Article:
Wednesday, February 01, 2006

Marissa Mayer on innovation

Google VP Marissa Mayer has an interesting column in BusinessWeek about creativity and innovation at Google.

Some excerpts on development of the Google Toolbar:
In the case of the Toolbar Beta, several of the key features (custom buttons, shared bookmarks) were prototyped in less than a week.

In fact, during the brainstorming phase, we tried out about five times as many key features -- many of which we discarded after a week of prototyping. Since only 1 in every 5 to 10 ideas work out, the strategy of constraining how quickly ideas must be proven allows us try out more ideas faster, increasing our odds of success.

Speed also lets you fail faster ... It's important to discover failure fast and abandon it quickly. A limited investment makes it easier to walk away and move on to something else that has a better chance of success.
Rapid prototyping. Experiment and learn. Fail quickly and move on.

Innovation is exploration of the unknown. No one knows the best path. It is important to try many things, learn what works and what doesn't, quickly reject your failures, and build on your successes. That is the key to innovation.

See also Google CEO Eric Schmidt's thoughts on encouraging innovation in my earlier post, "Making innovation run rampant".

See also Amazon CEO Jeff Bezos' thoughts on encouraging innovation in my earlier post, "Jeff Bezos, the explorer".


Anonymous said...

While I agree there is clear value in rapid prototyping, it obscures a vast class of visionary ideas due to the complexity of the implementations required just to see if they work.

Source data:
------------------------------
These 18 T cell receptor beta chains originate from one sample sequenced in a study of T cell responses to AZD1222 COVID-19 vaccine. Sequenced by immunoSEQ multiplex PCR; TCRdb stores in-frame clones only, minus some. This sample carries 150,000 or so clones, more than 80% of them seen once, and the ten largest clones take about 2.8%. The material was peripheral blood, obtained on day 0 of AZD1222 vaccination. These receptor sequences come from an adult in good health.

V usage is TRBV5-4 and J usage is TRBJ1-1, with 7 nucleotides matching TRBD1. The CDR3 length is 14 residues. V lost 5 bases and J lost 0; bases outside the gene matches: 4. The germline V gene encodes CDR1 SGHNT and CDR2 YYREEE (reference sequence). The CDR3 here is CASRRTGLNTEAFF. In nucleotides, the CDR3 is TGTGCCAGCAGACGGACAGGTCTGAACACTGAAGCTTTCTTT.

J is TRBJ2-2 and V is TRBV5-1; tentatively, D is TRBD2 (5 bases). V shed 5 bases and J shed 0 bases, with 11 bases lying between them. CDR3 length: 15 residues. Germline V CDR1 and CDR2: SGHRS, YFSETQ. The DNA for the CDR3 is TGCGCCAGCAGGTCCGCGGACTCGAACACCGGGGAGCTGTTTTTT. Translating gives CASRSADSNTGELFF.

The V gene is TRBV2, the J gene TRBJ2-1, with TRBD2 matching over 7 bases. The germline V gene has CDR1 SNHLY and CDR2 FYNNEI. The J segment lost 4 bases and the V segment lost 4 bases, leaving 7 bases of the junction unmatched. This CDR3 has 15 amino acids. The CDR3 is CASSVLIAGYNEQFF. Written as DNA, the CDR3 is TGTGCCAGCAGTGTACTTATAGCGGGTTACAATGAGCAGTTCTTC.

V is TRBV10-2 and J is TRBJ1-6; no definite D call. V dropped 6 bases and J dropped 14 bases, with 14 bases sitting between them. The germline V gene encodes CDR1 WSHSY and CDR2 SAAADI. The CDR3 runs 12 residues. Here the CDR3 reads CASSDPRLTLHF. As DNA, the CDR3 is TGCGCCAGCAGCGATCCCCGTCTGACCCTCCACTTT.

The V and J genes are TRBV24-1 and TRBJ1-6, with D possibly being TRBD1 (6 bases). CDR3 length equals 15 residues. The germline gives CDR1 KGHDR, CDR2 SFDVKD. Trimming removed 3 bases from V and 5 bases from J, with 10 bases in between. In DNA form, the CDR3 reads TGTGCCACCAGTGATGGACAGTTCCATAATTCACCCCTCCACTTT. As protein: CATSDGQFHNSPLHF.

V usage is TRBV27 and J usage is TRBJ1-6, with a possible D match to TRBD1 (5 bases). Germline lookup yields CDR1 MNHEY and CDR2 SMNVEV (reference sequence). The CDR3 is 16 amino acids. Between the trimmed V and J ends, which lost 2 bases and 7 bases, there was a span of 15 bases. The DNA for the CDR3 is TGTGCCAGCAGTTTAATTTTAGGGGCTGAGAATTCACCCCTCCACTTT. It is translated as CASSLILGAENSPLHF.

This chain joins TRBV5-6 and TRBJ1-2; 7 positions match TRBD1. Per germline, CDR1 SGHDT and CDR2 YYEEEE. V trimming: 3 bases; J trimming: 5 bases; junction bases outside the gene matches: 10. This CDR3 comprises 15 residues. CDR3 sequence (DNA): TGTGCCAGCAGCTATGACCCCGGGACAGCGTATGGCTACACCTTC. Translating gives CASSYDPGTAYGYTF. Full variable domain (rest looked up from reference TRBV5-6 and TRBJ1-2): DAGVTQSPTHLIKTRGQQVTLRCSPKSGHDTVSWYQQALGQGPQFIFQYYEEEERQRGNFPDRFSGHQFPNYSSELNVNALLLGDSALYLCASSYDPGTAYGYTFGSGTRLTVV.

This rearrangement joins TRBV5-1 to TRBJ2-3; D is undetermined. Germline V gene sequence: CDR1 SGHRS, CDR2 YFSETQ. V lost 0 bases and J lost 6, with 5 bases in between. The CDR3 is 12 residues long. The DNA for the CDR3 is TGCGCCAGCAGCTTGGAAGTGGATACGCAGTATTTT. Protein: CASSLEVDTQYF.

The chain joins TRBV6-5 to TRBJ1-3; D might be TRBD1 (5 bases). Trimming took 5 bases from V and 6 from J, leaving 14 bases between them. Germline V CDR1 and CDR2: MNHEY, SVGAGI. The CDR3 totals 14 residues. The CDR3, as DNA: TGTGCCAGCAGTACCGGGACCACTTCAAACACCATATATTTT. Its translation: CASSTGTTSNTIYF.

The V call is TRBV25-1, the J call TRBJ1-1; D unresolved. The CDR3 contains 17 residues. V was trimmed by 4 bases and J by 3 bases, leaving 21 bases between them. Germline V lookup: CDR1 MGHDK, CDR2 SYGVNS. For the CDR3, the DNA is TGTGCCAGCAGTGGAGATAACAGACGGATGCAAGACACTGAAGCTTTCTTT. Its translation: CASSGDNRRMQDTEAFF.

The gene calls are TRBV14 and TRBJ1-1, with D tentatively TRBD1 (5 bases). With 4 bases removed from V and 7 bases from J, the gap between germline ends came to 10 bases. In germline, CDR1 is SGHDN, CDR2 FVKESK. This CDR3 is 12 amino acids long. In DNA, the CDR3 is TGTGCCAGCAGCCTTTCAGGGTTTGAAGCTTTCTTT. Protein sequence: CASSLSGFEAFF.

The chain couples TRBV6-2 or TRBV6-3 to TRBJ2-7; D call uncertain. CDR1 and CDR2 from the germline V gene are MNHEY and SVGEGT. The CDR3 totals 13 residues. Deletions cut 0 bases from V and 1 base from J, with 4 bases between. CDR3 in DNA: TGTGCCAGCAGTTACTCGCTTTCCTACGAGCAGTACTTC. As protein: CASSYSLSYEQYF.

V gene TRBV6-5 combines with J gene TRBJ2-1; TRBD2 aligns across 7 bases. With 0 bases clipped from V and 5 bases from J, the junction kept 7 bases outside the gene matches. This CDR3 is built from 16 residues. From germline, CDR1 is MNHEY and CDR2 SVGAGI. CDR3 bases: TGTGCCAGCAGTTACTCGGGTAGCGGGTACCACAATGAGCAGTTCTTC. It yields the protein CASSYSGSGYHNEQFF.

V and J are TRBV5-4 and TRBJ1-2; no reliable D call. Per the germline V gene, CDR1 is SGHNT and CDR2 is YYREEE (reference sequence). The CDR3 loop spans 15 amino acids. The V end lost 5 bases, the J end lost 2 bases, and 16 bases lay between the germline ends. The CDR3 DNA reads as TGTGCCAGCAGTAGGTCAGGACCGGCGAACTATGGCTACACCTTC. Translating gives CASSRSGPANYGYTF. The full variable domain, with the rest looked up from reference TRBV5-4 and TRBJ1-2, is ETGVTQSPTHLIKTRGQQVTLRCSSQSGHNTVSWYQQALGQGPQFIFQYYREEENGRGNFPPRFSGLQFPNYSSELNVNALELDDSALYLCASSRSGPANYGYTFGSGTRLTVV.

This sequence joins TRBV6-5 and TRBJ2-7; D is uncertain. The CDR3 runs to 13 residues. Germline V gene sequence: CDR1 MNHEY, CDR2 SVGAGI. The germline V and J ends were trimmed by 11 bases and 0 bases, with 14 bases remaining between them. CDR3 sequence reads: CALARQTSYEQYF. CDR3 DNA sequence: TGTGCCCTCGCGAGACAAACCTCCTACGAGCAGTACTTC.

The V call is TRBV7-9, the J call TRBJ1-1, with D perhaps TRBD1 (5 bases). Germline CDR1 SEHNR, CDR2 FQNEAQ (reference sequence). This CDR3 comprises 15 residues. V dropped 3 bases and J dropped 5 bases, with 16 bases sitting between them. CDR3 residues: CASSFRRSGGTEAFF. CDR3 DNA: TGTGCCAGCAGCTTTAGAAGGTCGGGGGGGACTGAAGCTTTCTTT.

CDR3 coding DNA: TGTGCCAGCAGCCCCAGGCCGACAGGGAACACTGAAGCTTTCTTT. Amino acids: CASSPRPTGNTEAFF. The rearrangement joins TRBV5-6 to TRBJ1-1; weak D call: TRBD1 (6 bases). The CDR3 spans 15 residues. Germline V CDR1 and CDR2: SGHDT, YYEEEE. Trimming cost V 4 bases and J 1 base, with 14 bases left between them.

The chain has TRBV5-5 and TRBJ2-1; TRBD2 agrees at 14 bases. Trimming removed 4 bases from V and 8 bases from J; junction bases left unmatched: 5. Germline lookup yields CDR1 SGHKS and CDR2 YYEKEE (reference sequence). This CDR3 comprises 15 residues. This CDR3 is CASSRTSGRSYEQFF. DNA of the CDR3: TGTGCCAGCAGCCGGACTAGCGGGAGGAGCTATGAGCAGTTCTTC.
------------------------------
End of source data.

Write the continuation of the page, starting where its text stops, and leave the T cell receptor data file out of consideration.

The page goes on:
If you evaluate an experiment as a failure, you have to have a good idea of why it is failing, not just that it is failing. Was it the coding? was it the data base schema? was it an encoding problem?

The scrappy world of Web 2.0 is going to result in a plateau of short and near term ideas becoming succesful, but isn't going to produce any fundamental changes beyond the genre itself.

APIs to data don't let you do anything fundamental with the data in terms of inference (e.g. an interface to an index won't allow you to do any data mining over large corpora).

In the long run, I'm sure that those holding the content are quite happy for companies to spring up founded on the narrow view that APIs allow while they work on fundamental science behind the next big thing.

Greg Linden said...

Great points, Matthew. I didn't mean to suggest that only things that take a couple weeks are worth doing.

It's true that hill climbing only gets you so far. Sometimes, you need to take a bigger leap.

Anonymous said...

I agree with Matthew. Most if not all of what I see coming out of Google is feature-ware, not actual improvements in our fundamental understanding of how to match expressions of user information need (i.e. queries) with the information folks are seeking.

You might need better widgets to ultimately help you in the quest, but you are not going to solve the problem using widgets alone. You need something longer-term.

Anonymous said...

Ah, and I just noticed Greg's comment moments after posting my own. Excellent analogy, Greg. I think Google is hill-climbing its way to a fairly low local maximum. And the way the whole company is structured, it would take a significant reworking of their DNA to change this.

Scheduleflow said...

I think Marissa is no flash in the pan and knows what she is talking about.

Google only part with 10% of their energy in regard to exploritory development, while spending a signficant 70% on their core business, I suspect they are making significant inrounds in their core search technology, still leading the pack.

I believe the risk of going too far down a path is much higher than the view of quick prototyping to determine whether it is a definite no go.

Love the comments